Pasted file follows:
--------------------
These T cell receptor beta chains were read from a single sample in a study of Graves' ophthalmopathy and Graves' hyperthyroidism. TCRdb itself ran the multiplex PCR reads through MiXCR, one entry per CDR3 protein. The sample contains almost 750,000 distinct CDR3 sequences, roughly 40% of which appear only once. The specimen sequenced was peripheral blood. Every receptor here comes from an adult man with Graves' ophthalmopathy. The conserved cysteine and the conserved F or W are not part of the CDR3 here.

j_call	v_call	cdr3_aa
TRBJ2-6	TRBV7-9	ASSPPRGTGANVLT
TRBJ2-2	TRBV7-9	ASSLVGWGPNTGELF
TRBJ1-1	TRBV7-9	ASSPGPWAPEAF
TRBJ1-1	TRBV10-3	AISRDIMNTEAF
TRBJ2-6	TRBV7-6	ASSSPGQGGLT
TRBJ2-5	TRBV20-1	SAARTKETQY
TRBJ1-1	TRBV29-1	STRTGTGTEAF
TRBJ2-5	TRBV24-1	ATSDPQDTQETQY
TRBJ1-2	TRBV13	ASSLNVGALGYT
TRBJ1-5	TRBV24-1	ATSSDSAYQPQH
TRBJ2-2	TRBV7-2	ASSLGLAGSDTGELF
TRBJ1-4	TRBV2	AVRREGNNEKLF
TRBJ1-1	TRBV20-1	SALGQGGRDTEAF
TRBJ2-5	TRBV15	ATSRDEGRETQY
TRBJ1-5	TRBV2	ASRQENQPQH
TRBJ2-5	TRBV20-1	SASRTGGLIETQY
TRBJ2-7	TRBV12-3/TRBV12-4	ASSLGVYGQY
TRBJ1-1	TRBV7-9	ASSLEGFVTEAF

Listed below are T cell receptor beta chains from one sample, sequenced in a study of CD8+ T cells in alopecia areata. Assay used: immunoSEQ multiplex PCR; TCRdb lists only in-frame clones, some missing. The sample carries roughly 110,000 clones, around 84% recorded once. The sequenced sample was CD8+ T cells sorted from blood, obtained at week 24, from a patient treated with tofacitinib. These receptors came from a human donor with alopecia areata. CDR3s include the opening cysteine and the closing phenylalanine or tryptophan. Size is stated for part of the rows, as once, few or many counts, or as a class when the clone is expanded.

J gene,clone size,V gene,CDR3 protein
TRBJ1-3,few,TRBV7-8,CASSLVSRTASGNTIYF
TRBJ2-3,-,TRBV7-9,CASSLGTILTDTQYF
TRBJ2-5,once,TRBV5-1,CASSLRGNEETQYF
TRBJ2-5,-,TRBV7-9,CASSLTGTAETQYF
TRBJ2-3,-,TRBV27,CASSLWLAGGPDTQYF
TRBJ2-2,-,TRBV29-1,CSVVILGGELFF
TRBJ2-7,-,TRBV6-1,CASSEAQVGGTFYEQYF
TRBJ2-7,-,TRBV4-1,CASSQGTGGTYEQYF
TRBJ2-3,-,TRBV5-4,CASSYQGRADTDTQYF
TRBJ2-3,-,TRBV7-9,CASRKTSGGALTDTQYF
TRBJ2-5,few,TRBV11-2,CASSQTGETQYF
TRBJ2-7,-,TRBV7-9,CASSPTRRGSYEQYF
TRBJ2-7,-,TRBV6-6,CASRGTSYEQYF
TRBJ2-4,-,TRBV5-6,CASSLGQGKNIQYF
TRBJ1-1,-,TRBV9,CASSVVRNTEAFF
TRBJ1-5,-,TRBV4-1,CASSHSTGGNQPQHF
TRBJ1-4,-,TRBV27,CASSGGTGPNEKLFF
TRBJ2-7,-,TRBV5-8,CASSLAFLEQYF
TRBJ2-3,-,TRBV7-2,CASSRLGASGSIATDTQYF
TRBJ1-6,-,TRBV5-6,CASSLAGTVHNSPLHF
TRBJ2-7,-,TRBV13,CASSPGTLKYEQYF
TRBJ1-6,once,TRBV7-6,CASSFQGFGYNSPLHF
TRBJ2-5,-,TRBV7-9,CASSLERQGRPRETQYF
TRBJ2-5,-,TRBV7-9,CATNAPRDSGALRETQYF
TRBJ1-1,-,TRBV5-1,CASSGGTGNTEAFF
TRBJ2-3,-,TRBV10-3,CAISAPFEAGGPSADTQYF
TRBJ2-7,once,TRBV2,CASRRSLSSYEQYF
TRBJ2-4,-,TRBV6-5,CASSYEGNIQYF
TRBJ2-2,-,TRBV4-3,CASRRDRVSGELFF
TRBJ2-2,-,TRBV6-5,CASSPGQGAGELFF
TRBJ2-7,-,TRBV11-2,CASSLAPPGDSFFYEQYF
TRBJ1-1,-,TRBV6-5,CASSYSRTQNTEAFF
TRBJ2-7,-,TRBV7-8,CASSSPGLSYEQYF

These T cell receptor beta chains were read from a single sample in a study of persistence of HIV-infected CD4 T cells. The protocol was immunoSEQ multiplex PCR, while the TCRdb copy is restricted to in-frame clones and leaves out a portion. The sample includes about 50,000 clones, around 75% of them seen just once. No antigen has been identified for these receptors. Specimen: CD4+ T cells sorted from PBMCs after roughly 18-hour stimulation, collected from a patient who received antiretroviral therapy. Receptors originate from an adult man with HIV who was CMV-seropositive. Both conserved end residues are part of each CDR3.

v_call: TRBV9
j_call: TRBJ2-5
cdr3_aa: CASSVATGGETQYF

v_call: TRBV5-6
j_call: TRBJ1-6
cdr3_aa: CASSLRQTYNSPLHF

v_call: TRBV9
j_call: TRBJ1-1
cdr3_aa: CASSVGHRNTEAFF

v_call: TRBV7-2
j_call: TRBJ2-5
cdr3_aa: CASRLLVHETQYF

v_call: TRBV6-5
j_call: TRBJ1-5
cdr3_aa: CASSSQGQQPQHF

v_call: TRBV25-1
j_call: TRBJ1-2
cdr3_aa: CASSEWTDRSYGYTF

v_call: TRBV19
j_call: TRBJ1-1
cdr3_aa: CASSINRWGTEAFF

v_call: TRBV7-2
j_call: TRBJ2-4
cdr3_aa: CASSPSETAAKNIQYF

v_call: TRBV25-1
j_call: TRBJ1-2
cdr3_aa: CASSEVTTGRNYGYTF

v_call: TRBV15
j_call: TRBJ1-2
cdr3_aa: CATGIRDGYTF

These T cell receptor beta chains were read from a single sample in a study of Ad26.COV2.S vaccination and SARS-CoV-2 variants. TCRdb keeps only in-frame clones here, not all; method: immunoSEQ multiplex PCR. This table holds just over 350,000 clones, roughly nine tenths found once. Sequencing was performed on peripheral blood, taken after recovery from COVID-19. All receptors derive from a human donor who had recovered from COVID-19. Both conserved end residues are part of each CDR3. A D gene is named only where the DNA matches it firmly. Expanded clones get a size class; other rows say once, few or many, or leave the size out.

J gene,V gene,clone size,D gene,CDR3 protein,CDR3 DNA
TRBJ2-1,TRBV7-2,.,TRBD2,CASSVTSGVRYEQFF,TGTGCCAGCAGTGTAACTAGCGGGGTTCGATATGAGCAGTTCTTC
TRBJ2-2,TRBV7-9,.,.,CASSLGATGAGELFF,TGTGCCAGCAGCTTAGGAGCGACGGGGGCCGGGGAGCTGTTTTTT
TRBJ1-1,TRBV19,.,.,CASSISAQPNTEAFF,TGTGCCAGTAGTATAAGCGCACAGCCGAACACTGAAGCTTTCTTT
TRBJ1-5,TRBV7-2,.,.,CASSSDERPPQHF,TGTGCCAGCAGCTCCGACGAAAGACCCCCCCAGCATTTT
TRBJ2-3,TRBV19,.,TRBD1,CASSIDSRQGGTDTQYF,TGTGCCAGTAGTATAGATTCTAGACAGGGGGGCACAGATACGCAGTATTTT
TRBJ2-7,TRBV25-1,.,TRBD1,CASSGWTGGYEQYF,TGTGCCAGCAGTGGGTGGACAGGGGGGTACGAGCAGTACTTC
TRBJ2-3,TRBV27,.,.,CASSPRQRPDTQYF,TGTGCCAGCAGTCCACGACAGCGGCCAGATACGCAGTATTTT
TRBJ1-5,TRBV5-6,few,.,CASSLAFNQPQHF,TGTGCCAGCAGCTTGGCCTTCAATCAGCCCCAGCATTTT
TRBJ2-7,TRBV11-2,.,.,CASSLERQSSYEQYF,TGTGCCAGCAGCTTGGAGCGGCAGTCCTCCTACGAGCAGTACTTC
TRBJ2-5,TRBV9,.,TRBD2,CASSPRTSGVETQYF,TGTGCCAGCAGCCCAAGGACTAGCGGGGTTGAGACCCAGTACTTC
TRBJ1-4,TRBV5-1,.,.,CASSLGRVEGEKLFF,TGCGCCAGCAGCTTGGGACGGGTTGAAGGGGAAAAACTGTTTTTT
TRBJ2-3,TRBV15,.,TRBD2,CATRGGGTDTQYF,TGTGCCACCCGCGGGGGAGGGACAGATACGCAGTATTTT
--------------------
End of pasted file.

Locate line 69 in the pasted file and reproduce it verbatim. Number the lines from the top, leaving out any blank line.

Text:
v_call: TRBV6-5